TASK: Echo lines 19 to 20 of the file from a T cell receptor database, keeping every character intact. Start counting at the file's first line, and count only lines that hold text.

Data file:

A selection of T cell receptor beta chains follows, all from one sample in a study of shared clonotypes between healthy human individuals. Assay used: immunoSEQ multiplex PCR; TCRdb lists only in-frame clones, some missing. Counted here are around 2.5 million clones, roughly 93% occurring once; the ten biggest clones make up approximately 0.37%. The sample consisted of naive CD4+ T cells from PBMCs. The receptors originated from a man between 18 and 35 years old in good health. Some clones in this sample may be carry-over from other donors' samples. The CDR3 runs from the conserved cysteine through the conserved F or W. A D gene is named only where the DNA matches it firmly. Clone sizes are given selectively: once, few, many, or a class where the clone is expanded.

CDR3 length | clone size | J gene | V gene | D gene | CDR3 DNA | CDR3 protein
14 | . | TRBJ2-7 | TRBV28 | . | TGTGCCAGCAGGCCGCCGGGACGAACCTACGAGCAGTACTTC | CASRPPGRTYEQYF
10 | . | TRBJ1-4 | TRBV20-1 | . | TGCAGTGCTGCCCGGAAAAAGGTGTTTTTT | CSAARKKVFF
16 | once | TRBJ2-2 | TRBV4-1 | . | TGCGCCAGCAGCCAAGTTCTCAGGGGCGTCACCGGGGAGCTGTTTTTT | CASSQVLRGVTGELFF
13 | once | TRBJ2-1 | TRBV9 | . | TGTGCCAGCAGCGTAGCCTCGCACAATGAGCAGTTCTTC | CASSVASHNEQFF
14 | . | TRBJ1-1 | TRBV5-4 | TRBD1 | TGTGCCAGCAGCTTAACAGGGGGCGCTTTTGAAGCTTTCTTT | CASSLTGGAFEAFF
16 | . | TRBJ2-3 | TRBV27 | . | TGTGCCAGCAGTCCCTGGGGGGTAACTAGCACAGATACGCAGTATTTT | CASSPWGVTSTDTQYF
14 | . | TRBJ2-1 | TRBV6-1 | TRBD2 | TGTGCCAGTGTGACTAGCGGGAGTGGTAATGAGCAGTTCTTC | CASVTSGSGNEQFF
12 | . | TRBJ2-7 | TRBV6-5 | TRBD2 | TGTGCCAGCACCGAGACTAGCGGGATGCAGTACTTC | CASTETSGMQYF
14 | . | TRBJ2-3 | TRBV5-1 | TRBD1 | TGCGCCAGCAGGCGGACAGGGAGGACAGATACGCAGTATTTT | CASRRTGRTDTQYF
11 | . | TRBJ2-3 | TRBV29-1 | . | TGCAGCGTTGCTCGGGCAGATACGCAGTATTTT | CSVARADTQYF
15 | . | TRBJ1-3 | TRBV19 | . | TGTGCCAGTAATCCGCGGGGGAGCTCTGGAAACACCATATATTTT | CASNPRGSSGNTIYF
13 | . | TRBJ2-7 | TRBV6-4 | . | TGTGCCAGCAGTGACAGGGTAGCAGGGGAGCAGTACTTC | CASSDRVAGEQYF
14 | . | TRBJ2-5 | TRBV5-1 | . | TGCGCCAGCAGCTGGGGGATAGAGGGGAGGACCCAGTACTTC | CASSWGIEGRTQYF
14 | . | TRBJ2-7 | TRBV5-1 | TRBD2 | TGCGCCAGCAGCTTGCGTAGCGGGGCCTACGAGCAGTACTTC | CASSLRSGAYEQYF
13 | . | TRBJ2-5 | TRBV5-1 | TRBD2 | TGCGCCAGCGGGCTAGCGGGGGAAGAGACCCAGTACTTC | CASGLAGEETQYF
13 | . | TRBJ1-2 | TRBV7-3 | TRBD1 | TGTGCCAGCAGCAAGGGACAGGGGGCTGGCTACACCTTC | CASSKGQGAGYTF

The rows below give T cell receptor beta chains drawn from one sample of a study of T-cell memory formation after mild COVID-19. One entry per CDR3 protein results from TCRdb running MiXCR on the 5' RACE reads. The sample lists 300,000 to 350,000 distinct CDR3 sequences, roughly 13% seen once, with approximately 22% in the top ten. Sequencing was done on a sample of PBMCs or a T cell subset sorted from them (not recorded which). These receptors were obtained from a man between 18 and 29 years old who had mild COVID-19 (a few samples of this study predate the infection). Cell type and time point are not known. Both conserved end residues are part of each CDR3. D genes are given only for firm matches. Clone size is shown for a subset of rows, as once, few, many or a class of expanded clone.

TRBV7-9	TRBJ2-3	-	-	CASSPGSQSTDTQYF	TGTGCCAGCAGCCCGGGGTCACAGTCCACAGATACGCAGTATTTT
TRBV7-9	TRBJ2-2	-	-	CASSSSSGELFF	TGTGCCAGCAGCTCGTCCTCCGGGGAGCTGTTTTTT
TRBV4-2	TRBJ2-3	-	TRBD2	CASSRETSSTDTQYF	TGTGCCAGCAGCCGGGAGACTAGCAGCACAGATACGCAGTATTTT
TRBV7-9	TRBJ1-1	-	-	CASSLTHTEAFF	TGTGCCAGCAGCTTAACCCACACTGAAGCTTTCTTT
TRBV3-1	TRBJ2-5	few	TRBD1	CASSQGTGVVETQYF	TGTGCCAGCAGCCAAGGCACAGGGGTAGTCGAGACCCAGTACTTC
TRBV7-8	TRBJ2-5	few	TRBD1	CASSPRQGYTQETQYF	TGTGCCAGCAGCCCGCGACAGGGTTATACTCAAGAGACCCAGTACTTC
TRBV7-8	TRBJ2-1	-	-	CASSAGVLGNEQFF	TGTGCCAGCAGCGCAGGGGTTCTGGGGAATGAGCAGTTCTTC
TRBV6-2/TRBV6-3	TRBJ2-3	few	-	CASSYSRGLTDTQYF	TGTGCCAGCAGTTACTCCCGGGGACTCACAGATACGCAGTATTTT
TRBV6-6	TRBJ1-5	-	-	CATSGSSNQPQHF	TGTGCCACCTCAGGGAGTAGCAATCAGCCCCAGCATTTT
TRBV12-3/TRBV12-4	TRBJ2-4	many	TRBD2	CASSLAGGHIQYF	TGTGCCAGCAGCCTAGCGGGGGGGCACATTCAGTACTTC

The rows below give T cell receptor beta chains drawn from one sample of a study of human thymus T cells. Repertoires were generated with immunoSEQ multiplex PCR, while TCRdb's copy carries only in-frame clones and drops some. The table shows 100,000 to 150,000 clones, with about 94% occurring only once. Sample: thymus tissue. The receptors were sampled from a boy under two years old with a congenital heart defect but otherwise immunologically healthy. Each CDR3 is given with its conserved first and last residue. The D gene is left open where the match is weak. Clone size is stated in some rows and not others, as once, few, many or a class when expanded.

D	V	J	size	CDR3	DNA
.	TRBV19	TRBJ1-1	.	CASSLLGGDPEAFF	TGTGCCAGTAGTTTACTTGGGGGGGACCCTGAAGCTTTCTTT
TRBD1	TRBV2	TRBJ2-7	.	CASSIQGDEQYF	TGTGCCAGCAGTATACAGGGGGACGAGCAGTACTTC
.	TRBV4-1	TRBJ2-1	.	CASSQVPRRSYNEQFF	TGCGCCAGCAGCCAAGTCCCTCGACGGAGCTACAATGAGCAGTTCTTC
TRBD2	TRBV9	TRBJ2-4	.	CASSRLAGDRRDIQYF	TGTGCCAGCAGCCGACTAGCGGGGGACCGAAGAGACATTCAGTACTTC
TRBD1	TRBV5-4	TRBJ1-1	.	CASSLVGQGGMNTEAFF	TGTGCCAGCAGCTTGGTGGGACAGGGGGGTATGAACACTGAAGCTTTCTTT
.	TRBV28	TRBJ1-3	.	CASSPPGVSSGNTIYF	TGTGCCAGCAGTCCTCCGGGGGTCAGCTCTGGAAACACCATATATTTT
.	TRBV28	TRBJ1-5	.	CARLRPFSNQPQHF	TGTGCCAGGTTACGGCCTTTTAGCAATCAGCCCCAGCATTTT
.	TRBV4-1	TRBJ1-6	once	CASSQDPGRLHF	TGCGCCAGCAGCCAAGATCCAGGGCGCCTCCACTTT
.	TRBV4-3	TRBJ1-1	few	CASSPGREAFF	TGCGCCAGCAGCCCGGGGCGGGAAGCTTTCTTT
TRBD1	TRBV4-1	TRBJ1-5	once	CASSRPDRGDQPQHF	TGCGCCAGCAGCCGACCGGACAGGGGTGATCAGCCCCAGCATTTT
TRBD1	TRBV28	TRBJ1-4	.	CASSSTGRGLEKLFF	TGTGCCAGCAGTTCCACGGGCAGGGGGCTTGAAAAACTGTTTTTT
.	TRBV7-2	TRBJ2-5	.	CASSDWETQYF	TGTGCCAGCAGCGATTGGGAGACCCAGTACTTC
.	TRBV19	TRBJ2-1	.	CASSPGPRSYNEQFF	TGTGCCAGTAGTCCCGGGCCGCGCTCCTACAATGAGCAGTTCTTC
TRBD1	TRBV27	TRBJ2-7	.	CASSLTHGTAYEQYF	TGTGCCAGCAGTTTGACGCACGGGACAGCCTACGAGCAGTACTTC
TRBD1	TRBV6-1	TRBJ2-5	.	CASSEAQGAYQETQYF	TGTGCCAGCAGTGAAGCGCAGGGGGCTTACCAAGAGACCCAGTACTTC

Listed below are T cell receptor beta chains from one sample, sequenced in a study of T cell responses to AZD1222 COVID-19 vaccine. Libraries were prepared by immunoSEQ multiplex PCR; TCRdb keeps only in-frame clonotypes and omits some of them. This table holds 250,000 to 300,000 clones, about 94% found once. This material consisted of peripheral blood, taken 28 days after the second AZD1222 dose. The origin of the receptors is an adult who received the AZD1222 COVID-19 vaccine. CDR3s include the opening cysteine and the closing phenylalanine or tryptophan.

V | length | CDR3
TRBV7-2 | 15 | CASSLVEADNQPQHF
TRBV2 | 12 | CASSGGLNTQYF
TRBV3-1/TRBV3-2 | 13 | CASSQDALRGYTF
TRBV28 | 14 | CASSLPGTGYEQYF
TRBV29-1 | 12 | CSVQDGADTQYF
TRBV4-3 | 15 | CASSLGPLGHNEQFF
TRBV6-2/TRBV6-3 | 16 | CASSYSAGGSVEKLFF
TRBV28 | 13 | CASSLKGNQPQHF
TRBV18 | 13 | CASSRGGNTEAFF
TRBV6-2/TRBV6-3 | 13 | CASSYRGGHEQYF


The rows below give T cell receptor beta chains drawn from one sample of a study of T-cell memory formation after mild COVID-19. One entry per CDR3 protein results from TCRdb running MiXCR on the 5' RACE reads. The sample lists 300,000 to 350,000 distinct CDR3 sequences, roughly 13% seen once, with approximately 22% in the top ten. Sequencing was done on a sample of PBMCs or a T cell subset sorted from them (not recorded which). These receptors were obtained from a man between 18 and 29 years old who had mild COVID-19 (a few samples of this study predate the infection). Cell type and time point are not known. Both conserved end residues are part of each CDR3. D genes are given only for firm matches. Clone size is shown for a subset of rows, as once, few, many or a class of expanded clone.

TRBV7-9	TRBJ2-3	-	-	CASSPGSQSTDTQYF	TGTGCCAGCAGCCCGGGGTCACAGTCCACAGATACGCAGTATTTT